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Heading off the Childhood Obesity Crisis

Children who are overweight have an increased likelihood of being overweight adults

Scary as it may be: 1 in 10 preschoolers is overweight, according to the American Heart Association (2005). In 2002 the Utah Department reported an estimated 25.5% of Kindergarten-Eighth graders as being overweight or at risk of being overweight. In Utah Public High Schools approximately 36,500 high school students are or at risk of being overweight with boys twice the rate of girls.

Why be concerned? Children who are overweight have an increased likelihood of being overweight adults. Being overweight increases the risk of having elevated blood pressure, heart disease, high cholesterol, diabetes, and poor self esteem. According to the Baylor College of Medicine; for the first time in over 100 years the life expectancy of children today is shorter than their parents because of the obesity epidemic.

National Standards for Toddlers & Preschoolers

In 2002, the National Association of Sports and Physical Education took the initiative to publish activity guidelines for toddlers and preschoolers. The guideline recommends 30 minutes daily of structured physical activity for Toddlers (18 months-3 year olds) and 60 minutes daily for preschoolers (3-5 year olds). This is in addition regular unstructured play like playground activities.

How do we prevent our kids from becoming overweight? It is a team effort between preschools and daycares, schools, parents, health care professionals, and professional fitness organizations. More preventive education and programming is needed in order to head off this growing epidemic.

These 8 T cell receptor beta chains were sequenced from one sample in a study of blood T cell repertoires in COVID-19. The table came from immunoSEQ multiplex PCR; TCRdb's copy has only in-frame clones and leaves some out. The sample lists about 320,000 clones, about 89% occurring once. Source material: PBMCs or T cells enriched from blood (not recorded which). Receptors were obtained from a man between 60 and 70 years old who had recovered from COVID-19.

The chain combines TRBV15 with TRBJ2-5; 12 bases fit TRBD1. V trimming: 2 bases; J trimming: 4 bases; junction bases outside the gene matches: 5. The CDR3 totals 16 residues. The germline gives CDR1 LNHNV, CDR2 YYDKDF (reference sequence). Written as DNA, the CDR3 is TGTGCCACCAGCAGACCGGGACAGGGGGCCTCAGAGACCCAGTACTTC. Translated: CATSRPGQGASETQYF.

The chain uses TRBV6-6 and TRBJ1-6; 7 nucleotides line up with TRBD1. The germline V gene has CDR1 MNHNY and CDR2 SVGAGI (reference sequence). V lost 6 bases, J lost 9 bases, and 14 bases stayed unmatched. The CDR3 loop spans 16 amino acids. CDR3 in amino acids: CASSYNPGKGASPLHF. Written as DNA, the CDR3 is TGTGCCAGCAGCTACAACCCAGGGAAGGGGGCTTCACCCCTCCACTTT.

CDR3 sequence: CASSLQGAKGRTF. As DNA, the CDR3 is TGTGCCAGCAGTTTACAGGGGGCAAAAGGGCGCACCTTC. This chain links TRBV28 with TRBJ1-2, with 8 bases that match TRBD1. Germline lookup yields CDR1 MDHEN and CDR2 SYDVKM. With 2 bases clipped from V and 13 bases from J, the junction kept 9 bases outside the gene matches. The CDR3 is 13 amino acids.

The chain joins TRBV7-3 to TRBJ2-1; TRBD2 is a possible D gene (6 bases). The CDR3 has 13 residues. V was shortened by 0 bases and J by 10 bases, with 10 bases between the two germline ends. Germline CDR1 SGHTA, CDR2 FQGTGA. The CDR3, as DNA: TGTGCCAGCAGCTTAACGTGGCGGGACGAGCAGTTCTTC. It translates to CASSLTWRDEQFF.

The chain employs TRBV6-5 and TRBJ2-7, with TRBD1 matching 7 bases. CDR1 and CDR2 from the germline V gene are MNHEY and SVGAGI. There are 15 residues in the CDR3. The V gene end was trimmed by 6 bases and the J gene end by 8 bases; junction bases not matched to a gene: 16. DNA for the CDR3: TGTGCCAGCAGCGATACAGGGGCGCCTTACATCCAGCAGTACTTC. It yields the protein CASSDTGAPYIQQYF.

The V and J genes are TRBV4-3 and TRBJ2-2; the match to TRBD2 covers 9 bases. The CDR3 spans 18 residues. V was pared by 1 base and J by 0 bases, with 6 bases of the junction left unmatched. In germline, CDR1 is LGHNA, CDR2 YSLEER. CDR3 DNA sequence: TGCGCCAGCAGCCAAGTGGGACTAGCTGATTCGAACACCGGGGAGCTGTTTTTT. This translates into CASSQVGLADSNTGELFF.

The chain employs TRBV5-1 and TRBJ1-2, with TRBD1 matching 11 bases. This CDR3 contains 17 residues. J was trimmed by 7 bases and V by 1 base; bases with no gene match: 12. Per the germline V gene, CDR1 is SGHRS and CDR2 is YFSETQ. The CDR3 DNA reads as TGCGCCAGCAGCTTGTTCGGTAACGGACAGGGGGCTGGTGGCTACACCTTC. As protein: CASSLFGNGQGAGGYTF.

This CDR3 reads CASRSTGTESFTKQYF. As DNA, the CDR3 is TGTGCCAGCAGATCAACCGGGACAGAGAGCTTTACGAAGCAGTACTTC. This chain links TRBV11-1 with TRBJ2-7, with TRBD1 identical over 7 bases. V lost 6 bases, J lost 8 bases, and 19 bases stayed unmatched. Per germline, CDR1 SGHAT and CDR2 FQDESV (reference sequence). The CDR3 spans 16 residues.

Here are some simple actions we can all take:

  • Be an active family; parents are key role models for their children
  • Enroll children in a variety of fitness programs starting as early as toddlers. Make sure programming is safe, developmentally appropriate, facilitated by credentialed staff, and fun!
  • Choose schools that offer both structured and unstructured play every day; along with cognitive education.
  • Plan family meals, enjoy the conversation and encourage everyone to try a variety of food from each food group; limit portions to the size of each person's fist.
  • Avoid fast foods and sugary drinks except for occasional treats
  • Drink lots of water as a family (8 glasses a day for everyone).
  • Limit television, video, and computer games to no more than 2 hours per day
  • The first five years of life are critical in your child's development; make sure a healthy lifestyle is on your family's priority list. The habits we start with children in their formative years impact their health for a lifetime to come. Health is a gift to be protected for our young; if lost it is so difficult to regain. If you doubt this; ask someone who has struggled with their weight since they were a child.

Article Reviewed: August 15, 2012
Copyright © 2014 Healthy Magazine

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